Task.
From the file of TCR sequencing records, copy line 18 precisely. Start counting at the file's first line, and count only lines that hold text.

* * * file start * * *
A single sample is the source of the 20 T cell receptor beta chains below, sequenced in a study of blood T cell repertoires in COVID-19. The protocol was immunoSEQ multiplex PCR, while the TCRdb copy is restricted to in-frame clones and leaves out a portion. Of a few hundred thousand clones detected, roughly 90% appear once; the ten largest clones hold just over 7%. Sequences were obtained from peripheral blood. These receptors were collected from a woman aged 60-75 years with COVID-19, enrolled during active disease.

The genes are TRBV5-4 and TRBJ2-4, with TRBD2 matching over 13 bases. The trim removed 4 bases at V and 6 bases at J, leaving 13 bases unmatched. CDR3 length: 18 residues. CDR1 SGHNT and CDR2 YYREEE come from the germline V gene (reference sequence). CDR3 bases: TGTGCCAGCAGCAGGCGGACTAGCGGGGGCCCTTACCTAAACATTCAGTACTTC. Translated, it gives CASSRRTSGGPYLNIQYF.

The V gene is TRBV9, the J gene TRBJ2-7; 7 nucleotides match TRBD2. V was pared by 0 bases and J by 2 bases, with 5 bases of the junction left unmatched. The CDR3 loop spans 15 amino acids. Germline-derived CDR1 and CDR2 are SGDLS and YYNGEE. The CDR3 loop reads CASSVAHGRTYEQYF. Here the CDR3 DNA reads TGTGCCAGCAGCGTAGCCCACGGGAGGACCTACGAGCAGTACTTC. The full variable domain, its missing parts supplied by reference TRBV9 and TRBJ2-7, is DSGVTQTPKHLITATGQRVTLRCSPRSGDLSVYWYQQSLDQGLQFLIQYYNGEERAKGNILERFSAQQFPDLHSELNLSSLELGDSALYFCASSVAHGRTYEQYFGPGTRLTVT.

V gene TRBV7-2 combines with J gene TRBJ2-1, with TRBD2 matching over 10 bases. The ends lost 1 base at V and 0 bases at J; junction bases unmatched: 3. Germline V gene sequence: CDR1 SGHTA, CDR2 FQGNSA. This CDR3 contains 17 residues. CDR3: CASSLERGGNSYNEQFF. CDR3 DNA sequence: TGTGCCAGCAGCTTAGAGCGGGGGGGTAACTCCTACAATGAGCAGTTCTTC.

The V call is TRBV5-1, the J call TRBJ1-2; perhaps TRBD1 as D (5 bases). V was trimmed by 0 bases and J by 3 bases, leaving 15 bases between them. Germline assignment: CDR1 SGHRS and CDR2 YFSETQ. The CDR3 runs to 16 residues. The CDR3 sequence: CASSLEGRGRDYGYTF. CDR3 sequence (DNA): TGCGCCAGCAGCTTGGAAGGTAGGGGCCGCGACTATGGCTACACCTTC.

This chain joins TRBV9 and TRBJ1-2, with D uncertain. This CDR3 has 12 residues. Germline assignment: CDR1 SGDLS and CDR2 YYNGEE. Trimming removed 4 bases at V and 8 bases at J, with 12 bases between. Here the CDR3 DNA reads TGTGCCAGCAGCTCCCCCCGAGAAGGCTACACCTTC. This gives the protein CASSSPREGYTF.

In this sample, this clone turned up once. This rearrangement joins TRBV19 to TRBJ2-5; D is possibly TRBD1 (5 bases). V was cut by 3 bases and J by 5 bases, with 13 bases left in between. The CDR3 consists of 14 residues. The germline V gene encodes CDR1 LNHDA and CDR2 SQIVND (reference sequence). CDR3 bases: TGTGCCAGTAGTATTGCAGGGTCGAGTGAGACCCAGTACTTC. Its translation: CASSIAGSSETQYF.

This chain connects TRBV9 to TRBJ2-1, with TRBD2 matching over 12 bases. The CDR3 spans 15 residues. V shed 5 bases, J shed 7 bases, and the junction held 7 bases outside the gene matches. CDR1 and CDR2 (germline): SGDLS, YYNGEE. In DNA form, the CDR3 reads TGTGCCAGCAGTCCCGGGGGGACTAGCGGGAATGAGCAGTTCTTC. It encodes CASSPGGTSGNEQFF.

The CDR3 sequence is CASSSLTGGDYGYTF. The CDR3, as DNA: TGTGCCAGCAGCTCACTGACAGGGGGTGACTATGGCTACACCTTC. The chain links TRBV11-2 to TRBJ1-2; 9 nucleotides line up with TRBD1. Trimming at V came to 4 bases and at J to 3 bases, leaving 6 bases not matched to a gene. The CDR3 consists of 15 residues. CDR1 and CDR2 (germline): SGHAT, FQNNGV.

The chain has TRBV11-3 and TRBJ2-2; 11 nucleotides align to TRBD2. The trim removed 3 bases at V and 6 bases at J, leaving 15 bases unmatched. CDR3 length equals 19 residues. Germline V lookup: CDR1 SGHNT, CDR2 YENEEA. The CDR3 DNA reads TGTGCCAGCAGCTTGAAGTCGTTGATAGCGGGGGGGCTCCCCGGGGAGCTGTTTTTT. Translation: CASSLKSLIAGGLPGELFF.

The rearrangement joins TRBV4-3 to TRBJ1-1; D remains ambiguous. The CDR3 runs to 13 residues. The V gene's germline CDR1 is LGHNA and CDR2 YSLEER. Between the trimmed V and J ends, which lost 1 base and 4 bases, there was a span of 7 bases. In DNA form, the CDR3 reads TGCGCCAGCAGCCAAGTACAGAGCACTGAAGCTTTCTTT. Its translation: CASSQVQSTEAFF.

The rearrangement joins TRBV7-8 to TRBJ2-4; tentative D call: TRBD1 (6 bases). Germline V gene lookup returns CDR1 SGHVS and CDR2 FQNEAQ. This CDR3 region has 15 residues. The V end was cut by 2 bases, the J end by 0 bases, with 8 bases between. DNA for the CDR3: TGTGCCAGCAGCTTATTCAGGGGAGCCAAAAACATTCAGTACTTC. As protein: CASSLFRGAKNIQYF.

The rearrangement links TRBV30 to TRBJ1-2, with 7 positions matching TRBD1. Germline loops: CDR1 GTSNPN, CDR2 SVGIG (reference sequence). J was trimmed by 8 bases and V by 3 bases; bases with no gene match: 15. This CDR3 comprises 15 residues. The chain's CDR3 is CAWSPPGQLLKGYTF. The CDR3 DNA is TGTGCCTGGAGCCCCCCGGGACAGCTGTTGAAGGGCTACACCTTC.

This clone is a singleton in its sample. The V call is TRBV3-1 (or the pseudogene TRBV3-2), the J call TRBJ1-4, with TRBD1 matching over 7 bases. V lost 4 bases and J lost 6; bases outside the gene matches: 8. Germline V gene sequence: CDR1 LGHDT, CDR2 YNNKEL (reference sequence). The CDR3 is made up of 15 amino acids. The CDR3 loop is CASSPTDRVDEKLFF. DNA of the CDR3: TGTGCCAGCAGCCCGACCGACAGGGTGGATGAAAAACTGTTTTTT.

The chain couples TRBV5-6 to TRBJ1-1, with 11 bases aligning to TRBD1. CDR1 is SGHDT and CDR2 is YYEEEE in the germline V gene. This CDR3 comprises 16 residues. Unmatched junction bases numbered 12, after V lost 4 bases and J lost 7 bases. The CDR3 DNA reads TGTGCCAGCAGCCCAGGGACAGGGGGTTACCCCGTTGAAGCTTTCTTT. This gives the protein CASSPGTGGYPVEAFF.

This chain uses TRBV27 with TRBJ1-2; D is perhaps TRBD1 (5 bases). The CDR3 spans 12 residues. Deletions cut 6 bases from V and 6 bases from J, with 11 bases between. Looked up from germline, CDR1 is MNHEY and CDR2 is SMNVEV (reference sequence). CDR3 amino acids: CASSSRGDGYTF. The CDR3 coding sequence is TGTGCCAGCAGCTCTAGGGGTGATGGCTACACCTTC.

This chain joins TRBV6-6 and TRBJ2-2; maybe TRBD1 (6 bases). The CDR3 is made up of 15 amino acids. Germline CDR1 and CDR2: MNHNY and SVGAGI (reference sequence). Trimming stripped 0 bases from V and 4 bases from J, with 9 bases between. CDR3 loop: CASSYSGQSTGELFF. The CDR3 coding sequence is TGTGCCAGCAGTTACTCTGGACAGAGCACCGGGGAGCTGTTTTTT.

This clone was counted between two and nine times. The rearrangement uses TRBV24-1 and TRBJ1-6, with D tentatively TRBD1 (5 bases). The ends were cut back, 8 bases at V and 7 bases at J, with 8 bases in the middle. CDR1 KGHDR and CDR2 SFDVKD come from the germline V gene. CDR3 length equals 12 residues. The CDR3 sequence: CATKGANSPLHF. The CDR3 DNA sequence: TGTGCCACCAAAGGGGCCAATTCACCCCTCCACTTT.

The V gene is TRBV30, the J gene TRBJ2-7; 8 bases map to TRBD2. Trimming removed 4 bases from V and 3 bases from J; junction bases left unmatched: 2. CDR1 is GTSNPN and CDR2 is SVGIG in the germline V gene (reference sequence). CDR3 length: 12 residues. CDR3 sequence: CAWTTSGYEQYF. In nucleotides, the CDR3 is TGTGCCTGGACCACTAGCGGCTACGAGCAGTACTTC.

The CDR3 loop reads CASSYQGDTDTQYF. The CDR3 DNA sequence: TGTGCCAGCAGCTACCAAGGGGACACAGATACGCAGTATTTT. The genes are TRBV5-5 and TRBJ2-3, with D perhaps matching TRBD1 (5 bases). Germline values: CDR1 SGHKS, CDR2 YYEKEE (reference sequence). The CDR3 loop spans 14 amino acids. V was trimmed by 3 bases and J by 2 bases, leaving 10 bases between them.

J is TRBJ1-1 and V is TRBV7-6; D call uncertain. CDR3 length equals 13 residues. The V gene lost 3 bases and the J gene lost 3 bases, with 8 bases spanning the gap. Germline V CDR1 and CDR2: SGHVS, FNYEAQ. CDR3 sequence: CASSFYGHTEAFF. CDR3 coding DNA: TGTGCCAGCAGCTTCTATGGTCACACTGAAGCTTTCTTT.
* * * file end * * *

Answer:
This clone was counted between two and nine times. The rearrangement uses TRBV24-1 and TRBJ1-6, with D tentatively TRBD1 (5 bases). The ends were cut back, 8 bases at V and 7 bases at J, with 8 bases in the middle. CDR1 KGHDR and CDR2 SFDVKD come from the germline V gene. CDR3 length equals 12 residues. The CDR3 sequence: CATKGANSPLHF. The CDR3 DNA sequence: TGTGCCACCAAAGGGGCCAATTCACCCCTCCACTTT.